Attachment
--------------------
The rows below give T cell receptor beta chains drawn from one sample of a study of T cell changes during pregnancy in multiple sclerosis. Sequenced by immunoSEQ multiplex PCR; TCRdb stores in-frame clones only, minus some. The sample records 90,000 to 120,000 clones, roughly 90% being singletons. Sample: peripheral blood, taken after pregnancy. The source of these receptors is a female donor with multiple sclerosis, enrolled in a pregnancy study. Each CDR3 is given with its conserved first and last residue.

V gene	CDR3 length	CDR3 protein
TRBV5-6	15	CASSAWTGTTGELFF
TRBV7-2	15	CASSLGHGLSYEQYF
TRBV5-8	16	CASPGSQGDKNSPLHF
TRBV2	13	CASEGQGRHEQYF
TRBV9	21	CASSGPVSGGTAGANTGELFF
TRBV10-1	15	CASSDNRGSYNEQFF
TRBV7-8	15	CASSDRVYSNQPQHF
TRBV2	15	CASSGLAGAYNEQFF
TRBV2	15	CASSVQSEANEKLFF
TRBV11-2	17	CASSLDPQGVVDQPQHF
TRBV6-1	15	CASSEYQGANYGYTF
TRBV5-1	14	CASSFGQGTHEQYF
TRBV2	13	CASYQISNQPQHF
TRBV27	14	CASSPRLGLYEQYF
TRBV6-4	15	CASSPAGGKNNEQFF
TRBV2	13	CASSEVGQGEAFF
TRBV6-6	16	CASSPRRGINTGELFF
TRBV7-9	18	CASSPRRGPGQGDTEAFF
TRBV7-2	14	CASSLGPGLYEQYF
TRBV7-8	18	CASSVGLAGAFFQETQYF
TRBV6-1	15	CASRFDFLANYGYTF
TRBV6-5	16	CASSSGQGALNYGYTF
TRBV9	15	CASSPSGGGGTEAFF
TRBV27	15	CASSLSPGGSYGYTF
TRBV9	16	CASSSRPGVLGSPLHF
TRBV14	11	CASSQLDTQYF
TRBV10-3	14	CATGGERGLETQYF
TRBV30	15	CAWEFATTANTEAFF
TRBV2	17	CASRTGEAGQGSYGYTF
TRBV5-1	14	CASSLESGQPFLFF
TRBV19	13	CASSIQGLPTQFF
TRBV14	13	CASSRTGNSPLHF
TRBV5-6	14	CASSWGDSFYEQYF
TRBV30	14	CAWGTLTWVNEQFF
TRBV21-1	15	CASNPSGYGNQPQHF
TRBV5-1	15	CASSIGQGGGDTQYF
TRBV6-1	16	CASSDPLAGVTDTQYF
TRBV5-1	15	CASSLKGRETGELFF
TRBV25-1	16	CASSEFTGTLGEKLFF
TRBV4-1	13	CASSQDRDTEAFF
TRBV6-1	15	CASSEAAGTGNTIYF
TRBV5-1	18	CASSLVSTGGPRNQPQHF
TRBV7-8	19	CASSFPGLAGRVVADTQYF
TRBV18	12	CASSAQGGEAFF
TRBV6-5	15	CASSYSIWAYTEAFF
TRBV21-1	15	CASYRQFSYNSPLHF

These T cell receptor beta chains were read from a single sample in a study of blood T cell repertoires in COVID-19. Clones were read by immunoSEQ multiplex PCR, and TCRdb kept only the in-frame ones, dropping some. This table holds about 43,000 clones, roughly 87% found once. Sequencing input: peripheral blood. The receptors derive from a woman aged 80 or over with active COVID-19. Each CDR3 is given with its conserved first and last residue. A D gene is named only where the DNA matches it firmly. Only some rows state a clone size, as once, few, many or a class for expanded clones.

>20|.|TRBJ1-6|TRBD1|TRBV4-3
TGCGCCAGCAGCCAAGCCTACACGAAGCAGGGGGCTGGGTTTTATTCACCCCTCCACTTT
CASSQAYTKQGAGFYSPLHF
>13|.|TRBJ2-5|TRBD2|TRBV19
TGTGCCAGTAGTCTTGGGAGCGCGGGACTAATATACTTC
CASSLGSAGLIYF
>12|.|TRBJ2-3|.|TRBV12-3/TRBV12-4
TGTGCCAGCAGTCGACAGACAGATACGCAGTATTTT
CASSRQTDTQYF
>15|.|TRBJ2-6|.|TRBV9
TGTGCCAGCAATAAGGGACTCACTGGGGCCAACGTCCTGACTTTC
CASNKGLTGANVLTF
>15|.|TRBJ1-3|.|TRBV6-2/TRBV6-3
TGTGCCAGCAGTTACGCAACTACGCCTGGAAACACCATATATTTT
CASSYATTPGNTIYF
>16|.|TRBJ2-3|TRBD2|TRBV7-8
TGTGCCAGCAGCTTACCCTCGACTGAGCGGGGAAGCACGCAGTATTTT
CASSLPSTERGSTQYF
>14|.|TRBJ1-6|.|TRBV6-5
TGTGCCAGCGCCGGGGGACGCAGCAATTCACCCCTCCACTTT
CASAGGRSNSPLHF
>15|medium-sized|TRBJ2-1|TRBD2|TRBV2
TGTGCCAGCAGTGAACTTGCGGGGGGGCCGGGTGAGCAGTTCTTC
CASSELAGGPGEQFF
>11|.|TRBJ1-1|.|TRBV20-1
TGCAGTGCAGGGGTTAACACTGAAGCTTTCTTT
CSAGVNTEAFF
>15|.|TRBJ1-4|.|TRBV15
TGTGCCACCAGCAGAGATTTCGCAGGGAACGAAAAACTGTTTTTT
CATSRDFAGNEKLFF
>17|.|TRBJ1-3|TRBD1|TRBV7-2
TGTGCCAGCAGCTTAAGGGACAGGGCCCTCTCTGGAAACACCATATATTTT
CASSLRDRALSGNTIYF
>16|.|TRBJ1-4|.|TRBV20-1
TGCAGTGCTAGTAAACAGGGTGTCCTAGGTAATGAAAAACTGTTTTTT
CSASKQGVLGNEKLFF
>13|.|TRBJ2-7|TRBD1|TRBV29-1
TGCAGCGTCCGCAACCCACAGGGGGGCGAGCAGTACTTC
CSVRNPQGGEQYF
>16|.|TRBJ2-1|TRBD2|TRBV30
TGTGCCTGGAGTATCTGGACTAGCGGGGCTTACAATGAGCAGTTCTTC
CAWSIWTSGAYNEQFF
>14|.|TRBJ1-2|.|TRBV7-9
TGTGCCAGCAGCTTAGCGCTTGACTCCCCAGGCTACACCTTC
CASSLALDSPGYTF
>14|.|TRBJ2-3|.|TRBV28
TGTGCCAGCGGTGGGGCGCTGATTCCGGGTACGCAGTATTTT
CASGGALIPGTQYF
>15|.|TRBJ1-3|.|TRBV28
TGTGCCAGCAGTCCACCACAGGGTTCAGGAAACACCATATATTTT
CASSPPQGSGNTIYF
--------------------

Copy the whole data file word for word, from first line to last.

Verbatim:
The rows below give T cell receptor beta chains drawn from one sample of a study of T cell changes during pregnancy in multiple sclerosis. Sequenced by immunoSEQ multiplex PCR; TCRdb stores in-frame clones only, minus some. The sample records 90,000 to 120,000 clones, roughly 90% being singletons. Sample: peripheral blood, taken after pregnancy. The source of these receptors is a female donor with multiple sclerosis, enrolled in a pregnancy study. Each CDR3 is given with its conserved first and last residue.

V gene	CDR3 length	CDR3 protein
TRBV5-6	15	CASSAWTGTTGELFF
TRBV7-2	15	CASSLGHGLSYEQYF
TRBV5-8	16	CASPGSQGDKNSPLHF
TRBV2	13	CASEGQGRHEQYF
TRBV9	21	CASSGPVSGGTAGANTGELFF
TRBV10-1	15	CASSDNRGSYNEQFF
TRBV7-8	15	CASSDRVYSNQPQHF
TRBV2	15	CASSGLAGAYNEQFF
TRBV2	15	CASSVQSEANEKLFF
TRBV11-2	17	CASSLDPQGVVDQPQHF
TRBV6-1	15	CASSEYQGANYGYTF
TRBV5-1	14	CASSFGQGTHEQYF
TRBV2	13	CASYQISNQPQHF
TRBV27	14	CASSPRLGLYEQYF
TRBV6-4	15	CASSPAGGKNNEQFF
TRBV2	13	CASSEVGQGEAFF
TRBV6-6	16	CASSPRRGINTGELFF
TRBV7-9	18	CASSPRRGPGQGDTEAFF
TRBV7-2	14	CASSLGPGLYEQYF
TRBV7-8	18	CASSVGLAGAFFQETQYF
TRBV6-1	15	CASRFDFLANYGYTF
TRBV6-5	16	CASSSGQGALNYGYTF
TRBV9	15	CASSPSGGGGTEAFF
TRBV27	15	CASSLSPGGSYGYTF
TRBV9	16	CASSSRPGVLGSPLHF
TRBV14	11	CASSQLDTQYF
TRBV10-3	14	CATGGERGLETQYF
TRBV30	15	CAWEFATTANTEAFF
TRBV2	17	CASRTGEAGQGSYGYTF
TRBV5-1	14	CASSLESGQPFLFF
TRBV19	13	CASSIQGLPTQFF
TRBV14	13	CASSRTGNSPLHF
TRBV5-6	14	CASSWGDSFYEQYF
TRBV30	14	CAWGTLTWVNEQFF
TRBV21-1	15	CASNPSGYGNQPQHF
TRBV5-1	15	CASSIGQGGGDTQYF
TRBV6-1	16	CASSDPLAGVTDTQYF
TRBV5-1	15	CASSLKGRETGELFF
TRBV25-1	16	CASSEFTGTLGEKLFF
TRBV4-1	13	CASSQDRDTEAFF
TRBV6-1	15	CASSEAAGTGNTIYF
TRBV5-1	18	CASSLVSTGGPRNQPQHF
TRBV7-8	19	CASSFPGLAGRVVADTQYF
TRBV18	12	CASSAQGGEAFF
TRBV6-5	15	CASSYSIWAYTEAFF
TRBV21-1	15	CASYRQFSYNSPLHF

These T cell receptor beta chains were read from a single sample in a study of blood T cell repertoires in COVID-19. Clones were read by immunoSEQ multiplex PCR, and TCRdb kept only the in-frame ones, dropping some. This table holds about 43,000 clones, roughly 87% found once. Sequencing input: peripheral blood. The receptors derive from a woman aged 80 or over with active COVID-19. Each CDR3 is given with its conserved first and last residue. A D gene is named only where the DNA matches it firmly. Only some rows state a clone size, as once, few, many or a class for expanded clones.

>20|.|TRBJ1-6|TRBD1|TRBV4-3
TGCGCCAGCAGCCAAGCCTACACGAAGCAGGGGGCTGGGTTTTATTCACCCCTCCACTTT
CASSQAYTKQGAGFYSPLHF
>13|.|TRBJ2-5|TRBD2|TRBV19
TGTGCCAGTAGTCTTGGGAGCGCGGGACTAATATACTTC
CASSLGSAGLIYF
>12|.|TRBJ2-3|.|TRBV12-3/TRBV12-4
TGTGCCAGCAGTCGACAGACAGATACGCAGTATTTT
CASSRQTDTQYF
>15|.|TRBJ2-6|.|TRBV9
TGTGCCAGCAATAAGGGACTCACTGGGGCCAACGTCCTGACTTTC
CASNKGLTGANVLTF
>15|.|TRBJ1-3|.|TRBV6-2/TRBV6-3
TGTGCCAGCAGTTACGCAACTACGCCTGGAAACACCATATATTTT
CASSYATTPGNTIYF
>16|.|TRBJ2-3|TRBD2|TRBV7-8
TGTGCCAGCAGCTTACCCTCGACTGAGCGGGGAAGCACGCAGTATTTT
CASSLPSTERGSTQYF
>14|.|TRBJ1-6|.|TRBV6-5
TGTGCCAGCGCCGGGGGACGCAGCAATTCACCCCTCCACTTT
CASAGGRSNSPLHF
>15|medium-sized|TRBJ2-1|TRBD2|TRBV2
TGTGCCAGCAGTGAACTTGCGGGGGGGCCGGGTGAGCAGTTCTTC
CASSELAGGPGEQFF
>11|.|TRBJ1-1|.|TRBV20-1
TGCAGTGCAGGGGTTAACACTGAAGCTTTCTTT
CSAGVNTEAFF
>15|.|TRBJ1-4|.|TRBV15
TGTGCCACCAGCAGAGATTTCGCAGGGAACGAAAAACTGTTTTTT
CATSRDFAGNEKLFF
>17|.|TRBJ1-3|TRBD1|TRBV7-2
TGTGCCAGCAGCTTAAGGGACAGGGCCCTCTCTGGAAACACCATATATTTT
CASSLRDRALSGNTIYF
>16|.|TRBJ1-4|.|TRBV20-1
TGCAGTGCTAGTAAACAGGGTGTCCTAGGTAATGAAAAACTGTTTTTT
CSASKQGVLGNEKLFF
>13|.|TRBJ2-7|TRBD1|TRBV29-1
TGCAGCGTCCGCAACCCACAGGGGGGCGAGCAGTACTTC
CSVRNPQGGEQYF
>16|.|TRBJ2-1|TRBD2|TRBV30
TGTGCCTGGAGTATCTGGACTAGCGGGGCTTACAATGAGCAGTTCTTC
CAWSIWTSGAYNEQFF
>14|.|TRBJ1-2|.|TRBV7-9
TGTGCCAGCAGCTTAGCGCTTGACTCCCCAGGCTACACCTTC
CASSLALDSPGYTF
>14|.|TRBJ2-3|.|TRBV28
TGTGCCAGCGGTGGGGCGCTGATTCCGGGTACGCAGTATTTT
CASGGALIPGTQYF
>15|.|TRBJ1-3|.|TRBV28
TGTGCCAGCAGTCCACCACAGGGTTCAGGAAACACCATATATTTT
CASSPPQGSGNTIYF